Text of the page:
MEPs explore new ways to monitor EU commissioners
The European Parliament likes to give a hard time to commissioner candidates.
It makes them pass a three-hour grilling that examines their political views, skills and financial interests before they can take up their seat at the Berlaymont, the European Commission headquarters.
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But MEPs lack any similar process to make sure that commissioners stick to their duties, as set out in the commission’s code of conduct, after they start work.
The parliament’s largest group, the centre-right EPP, also is not keen too create a new procedure that would change the situation in a case linked to one of its own.
EU climate change boss Miguel Arias Canete - a member of the EPP political family - stirred debate when he was first nominated for the job in 2014 because he owned shares in two oil companies that he sold to his brother-in-law a few days before his parliament hearing.
The criticism on conflict of interest has continued to dog his work.
More recently, he was put in the spotlight as the Panama Papers leak on tax dodging named his wife Micaela Domecq Solis-Beaumont as the owner of an offshore firm that Canete never mentioned in his EU financial declaration. Commissioners and candidates are due to declare their own riches and those of their spouses.
The far-left GUE/NGL group, at the request of Spanish members from the Podemos party, has tried to summon Canete to the plenary to give explanations.
But European Parliament (EP) group leaders and EP boss Martin Schulz have ruled out holding a public grilling. Instead, Schulz asked the legal affairs committee (Juri) to question Canete for one hour behind closed doors.
The meeting took place on 12 July and failed to satisfy Canete’s critics.
Canete reportedly sailed through the investigation, denying allegations against him and saying he had behaved in both a legal and moral way, according to EUobserver sources.
MEPs from different political groups who attended the meeting said they could neither confirm he had breached the code of conduct, nor clear his name, because they weren’t given the means to properly screen him.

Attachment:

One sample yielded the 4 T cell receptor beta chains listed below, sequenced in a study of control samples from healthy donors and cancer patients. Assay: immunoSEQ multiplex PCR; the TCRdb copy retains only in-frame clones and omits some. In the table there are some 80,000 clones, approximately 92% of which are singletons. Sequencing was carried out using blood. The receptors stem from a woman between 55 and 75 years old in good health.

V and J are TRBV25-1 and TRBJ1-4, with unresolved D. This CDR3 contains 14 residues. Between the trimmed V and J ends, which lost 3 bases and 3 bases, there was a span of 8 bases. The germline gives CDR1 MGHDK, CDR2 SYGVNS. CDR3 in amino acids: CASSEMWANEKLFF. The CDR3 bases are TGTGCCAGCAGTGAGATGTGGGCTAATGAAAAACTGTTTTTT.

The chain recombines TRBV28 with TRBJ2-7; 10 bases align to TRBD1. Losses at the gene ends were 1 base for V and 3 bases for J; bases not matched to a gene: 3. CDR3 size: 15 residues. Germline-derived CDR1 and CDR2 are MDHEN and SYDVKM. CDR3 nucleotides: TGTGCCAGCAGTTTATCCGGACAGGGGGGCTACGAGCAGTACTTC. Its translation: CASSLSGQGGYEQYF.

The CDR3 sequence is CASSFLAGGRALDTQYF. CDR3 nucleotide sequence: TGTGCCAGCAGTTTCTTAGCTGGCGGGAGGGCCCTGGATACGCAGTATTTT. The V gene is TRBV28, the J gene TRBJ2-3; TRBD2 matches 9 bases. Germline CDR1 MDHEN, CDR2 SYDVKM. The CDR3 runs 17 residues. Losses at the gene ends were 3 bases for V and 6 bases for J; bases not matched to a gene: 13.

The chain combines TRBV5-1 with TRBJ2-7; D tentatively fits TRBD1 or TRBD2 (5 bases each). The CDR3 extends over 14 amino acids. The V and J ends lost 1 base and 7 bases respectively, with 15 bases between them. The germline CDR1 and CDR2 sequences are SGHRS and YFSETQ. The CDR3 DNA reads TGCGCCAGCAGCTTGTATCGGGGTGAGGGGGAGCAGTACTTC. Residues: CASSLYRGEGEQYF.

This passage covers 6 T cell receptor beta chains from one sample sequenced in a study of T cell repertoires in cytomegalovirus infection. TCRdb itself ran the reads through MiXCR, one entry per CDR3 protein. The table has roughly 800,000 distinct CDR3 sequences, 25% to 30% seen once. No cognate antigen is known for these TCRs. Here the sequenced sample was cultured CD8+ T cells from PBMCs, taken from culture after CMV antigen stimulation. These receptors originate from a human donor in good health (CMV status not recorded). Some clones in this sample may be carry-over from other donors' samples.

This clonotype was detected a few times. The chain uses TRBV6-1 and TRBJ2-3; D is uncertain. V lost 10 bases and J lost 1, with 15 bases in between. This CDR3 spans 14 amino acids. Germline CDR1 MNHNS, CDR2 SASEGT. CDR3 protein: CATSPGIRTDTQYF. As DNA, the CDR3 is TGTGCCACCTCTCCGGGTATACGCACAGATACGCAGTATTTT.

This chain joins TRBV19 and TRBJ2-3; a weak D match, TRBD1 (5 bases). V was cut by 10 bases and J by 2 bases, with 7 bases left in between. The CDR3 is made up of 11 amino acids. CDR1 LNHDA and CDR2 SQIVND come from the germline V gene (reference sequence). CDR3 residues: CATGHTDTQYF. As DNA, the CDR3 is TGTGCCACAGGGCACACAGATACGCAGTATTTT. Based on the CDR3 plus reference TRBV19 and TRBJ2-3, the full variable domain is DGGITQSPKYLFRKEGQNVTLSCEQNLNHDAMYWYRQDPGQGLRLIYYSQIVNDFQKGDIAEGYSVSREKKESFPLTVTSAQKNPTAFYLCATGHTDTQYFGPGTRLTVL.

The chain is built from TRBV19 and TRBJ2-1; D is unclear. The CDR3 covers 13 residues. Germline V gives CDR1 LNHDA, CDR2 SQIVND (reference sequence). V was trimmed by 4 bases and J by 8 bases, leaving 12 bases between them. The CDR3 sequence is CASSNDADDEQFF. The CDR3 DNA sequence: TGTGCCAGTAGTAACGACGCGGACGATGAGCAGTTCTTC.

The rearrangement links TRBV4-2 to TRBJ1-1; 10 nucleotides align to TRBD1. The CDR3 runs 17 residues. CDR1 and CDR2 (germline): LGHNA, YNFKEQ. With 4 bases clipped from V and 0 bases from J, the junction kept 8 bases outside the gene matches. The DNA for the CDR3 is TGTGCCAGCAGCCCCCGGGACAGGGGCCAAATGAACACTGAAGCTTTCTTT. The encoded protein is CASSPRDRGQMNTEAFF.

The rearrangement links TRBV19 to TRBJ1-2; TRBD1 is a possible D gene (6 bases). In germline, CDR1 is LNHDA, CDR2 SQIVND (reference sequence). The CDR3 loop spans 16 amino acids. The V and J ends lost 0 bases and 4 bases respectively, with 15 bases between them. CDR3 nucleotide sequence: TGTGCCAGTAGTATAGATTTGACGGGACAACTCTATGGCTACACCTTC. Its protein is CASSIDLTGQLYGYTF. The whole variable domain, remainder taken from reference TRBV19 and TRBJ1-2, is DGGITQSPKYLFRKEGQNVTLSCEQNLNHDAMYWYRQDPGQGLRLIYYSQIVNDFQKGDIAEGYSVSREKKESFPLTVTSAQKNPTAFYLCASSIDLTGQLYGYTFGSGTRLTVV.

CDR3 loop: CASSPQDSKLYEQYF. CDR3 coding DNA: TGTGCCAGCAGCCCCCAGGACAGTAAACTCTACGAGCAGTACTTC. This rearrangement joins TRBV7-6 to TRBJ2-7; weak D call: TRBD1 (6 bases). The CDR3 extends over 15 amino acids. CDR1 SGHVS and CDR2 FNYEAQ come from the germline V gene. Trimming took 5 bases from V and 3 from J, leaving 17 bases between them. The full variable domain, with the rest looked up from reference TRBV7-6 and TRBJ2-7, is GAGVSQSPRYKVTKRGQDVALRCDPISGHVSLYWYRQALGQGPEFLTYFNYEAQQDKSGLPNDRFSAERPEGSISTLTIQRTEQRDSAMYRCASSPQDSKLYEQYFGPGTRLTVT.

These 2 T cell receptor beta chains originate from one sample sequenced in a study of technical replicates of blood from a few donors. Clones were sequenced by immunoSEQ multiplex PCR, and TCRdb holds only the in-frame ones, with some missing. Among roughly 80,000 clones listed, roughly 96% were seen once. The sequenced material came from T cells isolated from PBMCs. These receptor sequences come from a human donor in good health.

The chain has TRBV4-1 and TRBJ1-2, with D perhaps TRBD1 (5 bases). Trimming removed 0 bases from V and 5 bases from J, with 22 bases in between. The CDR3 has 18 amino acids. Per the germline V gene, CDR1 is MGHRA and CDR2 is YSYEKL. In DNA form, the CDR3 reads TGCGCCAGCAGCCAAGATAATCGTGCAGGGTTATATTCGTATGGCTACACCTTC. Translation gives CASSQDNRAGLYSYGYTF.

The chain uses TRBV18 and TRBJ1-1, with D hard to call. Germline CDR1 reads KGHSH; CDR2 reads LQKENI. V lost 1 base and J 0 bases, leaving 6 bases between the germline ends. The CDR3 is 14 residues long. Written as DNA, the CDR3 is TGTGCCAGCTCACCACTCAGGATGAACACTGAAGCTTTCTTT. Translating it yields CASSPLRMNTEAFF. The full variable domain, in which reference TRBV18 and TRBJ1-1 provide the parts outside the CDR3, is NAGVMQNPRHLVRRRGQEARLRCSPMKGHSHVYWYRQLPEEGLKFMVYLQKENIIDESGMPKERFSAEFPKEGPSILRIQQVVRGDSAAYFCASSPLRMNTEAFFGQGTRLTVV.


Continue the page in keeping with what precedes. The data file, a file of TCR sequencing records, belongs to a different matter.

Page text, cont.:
The legal committee’s coordinators agreed that each group could file beforehand three written questions that Canete would answer orally.
Only selected MEPs from the legal committee were allowed to participate in the hearing. There was limited time for follow-up questions, and no record was take of the commissioner’s answers. Some questions were leaked to the media already before the hearing.
Socialist MEP Evelyn Regner told this website Canete had side-stepped her question on whether there were any investigations - either by national authorities or the European anti-fraud office, Olaf - going on against him.
Green MEP Heidi Hautala added that the hearing had allowed to confirm that Canete’s wife still owned the shell company, which still didn’t figure in the commissioner’s declaration - he claimed this isn’t necessary, as the company is dormant.
No official accusations
Tadeusz Zwiefka, who is the EPP coordinator in the committee, warned against making too much of the hearing, however.
”There are no official accusations against the commissioner. The fact that we held a hearing doesn’t mean there is anything to get excited about. The parliament invited Mr Canete to come over, so he did,” Zwiefka told EUobserver.
Christofer Fjellner, another EPP member, said green and left-wing politicians had made Canete into a symbol that was convenient for them to attack.
”I don’t think there is anything he can do to convince them,” he told this website.
The EPP does not want to put in place a framework that would allow to scrutinise commissioners in a more neutral way, either.
The group successfully stopped Juri coordinators from issuing a joint recommendation to the conference of presidents on how such a mechanism could look like.
Each political faction instead presented individual recommendations, which were seen by EUobserver.
Some groups - such as GUE/NGL and Greens - still want a plenary debate and resolution.
Socialists ruled out a plenary hearing, but would like to cooperate with Olaf on Canete’s case.
Several groups also wanted him to be heard by the parliament’s investigative committee on money laundering, tax avoidance and tax evasion (Pana).
Most political factions recommended that some kind of mechanism is worked out and the code of conduct for commissioners is revised. But the EPP has recommended closing the file, and was supported by the conservative ECR.
Which of ideas will be implemented was left hanging in the air pending the parliament’s summer recess. Most MEPs left Brussels before the deadline for submitting recommendations, which expired last Friday (15 July).
Canete's office told EUobserver that it is not aware of any investigations against the commissioner and that his declaration is duly fulfilled.
"The conference of presidents [EP political chiefs] considered that since some allegations had been made on the national press, the parliament could invite the commissioner and hear him. The commissioner accepted the invitation as he always does with the parliament," a spokesperson said.